Even though I didn’t do a lot of talking, I was able to make some observations. I was struck, once again, by how really incredible oncology nurses are. I think that the woman sitting next to me was there for maybe her second appointment. She had just had a port put in and was going to have the stitches removed this afternoon. The problem was that the area was still really tender and that there were stitches right over the place where they needed to access the port. There were about four nurses standing around her chair consulting and trying to figure out whether they could use the port or whether they would need to access a vein through her hand. They determined that they couldn’t use the port because of the stitches, and the poor woman burst into tears. The nurses were so amazing. They surrounded her, murmuring supportive words, and they knew exactly what to say. One nurse held her while she cried and another held her hand and one wiped her tears. What was amazing to me was that this was not gratuitous or false sympathy in any way…they were absolutely sincere. You could see it in their faces and hear it in their voices. They knew instinctively precisely how to handle the situation. Every other patient in the room was touched by the scene, because we were all so grateful to the nurses for handling the situation perfectly.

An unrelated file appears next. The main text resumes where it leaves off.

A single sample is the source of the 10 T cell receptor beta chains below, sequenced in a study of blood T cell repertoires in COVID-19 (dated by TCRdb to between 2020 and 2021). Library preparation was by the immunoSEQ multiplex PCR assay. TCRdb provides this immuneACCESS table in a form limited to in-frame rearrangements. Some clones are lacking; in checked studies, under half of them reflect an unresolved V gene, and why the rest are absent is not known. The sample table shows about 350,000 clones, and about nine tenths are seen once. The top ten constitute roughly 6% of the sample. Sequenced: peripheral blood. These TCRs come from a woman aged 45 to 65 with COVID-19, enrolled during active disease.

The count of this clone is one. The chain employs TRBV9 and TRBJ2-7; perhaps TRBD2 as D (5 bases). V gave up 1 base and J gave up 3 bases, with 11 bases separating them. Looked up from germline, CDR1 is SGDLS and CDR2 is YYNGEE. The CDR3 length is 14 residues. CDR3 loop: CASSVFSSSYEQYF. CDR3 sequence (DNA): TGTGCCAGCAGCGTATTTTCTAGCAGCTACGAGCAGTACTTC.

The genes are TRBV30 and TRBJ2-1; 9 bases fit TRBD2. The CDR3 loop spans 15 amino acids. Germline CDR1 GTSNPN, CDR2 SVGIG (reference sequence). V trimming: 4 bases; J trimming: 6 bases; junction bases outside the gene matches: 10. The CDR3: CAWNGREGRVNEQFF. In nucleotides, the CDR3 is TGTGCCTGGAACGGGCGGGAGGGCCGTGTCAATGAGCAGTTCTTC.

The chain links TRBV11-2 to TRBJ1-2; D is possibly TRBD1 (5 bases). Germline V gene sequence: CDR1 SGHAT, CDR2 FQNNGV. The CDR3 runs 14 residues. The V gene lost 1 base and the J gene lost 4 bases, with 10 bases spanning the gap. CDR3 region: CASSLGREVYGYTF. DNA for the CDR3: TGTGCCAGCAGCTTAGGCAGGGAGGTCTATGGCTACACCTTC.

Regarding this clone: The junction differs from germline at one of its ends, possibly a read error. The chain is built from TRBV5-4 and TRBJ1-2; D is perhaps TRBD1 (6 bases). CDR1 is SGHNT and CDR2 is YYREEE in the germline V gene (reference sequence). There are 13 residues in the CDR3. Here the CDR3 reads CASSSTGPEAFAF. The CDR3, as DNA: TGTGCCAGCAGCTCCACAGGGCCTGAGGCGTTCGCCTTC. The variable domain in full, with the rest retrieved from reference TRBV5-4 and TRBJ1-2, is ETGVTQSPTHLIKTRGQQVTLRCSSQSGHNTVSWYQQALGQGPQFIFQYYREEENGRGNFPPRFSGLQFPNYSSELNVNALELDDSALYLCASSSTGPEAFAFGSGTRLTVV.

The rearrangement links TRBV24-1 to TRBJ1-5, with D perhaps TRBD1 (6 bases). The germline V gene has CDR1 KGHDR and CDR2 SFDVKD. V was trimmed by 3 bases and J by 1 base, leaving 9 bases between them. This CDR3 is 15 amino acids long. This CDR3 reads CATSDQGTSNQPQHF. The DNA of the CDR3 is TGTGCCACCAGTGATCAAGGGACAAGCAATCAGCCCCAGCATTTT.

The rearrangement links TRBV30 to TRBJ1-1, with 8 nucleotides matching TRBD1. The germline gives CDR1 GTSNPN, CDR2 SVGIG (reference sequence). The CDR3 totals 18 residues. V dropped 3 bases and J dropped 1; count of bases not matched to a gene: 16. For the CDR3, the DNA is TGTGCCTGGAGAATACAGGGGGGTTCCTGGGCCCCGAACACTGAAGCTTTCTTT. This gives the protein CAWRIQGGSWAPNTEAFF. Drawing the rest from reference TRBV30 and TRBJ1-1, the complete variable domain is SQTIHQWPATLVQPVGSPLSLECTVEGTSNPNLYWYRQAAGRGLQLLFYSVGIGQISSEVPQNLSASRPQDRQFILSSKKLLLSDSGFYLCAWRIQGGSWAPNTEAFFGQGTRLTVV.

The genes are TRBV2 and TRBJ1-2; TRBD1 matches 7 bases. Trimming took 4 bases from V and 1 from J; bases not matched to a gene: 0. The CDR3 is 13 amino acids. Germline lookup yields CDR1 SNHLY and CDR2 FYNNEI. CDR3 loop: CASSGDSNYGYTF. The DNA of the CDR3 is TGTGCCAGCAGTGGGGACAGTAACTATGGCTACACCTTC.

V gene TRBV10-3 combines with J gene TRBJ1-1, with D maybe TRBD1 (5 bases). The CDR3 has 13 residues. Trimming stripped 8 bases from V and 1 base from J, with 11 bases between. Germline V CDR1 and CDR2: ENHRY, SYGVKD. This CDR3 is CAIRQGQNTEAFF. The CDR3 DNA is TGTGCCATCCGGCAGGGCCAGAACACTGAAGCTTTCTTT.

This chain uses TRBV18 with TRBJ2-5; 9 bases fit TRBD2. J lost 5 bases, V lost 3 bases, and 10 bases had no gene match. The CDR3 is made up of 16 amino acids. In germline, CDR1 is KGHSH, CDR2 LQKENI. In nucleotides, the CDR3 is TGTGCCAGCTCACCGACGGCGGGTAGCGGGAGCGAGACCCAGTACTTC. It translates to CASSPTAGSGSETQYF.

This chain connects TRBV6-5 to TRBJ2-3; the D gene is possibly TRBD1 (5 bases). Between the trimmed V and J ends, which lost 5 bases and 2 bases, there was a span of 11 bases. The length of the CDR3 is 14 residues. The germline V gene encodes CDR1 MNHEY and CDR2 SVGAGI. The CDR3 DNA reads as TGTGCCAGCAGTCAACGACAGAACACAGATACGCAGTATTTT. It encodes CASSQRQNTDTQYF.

Once the woman got herself under control enough to talk she apologized and said that she had been having a lot of trouble with each stage of her treatment so far and that she thought that it was all just getting to her. She also said that she was upset because she just found out that her neighbor had cancer. She stopped the sympathetic murmurs of the nurses though and told them that she didn’t even really like the woman because she was so mean, but that she was still upset about the diagnosis. (This made everyone in the room laugh.) And to top it all off, she then told them that she was also upset because her friend had been in a car accident this summer in which both of her legs and one of her arms were crushed. She lost her arm from the shoulder down, and had spent the summer going through rehab for that.

Another woman came in who did not have a port and the nurses were concerned about using the vein in her arm for chemo because it was bruised from another recent needle stick. They decided to use her hand instead, but had a hard time getting a vein in her hand. They were so patient and gentle with her, as they always are, and they took their time getting her hooked up, but they did it eventually.

I could never do their job. It takes a really special kind of person to be a nurse, and a really incredible kind of person to be an oncology nurse. They are the key part of any oncology practice and in many ways are more important than the doctors. I haven’t met one nurse at my oncology practice who is not friendly and kind and personable and knowledgeable. They always make my visits easier and I am so thankful for all of them.

October 03, 2007

Here We Go Again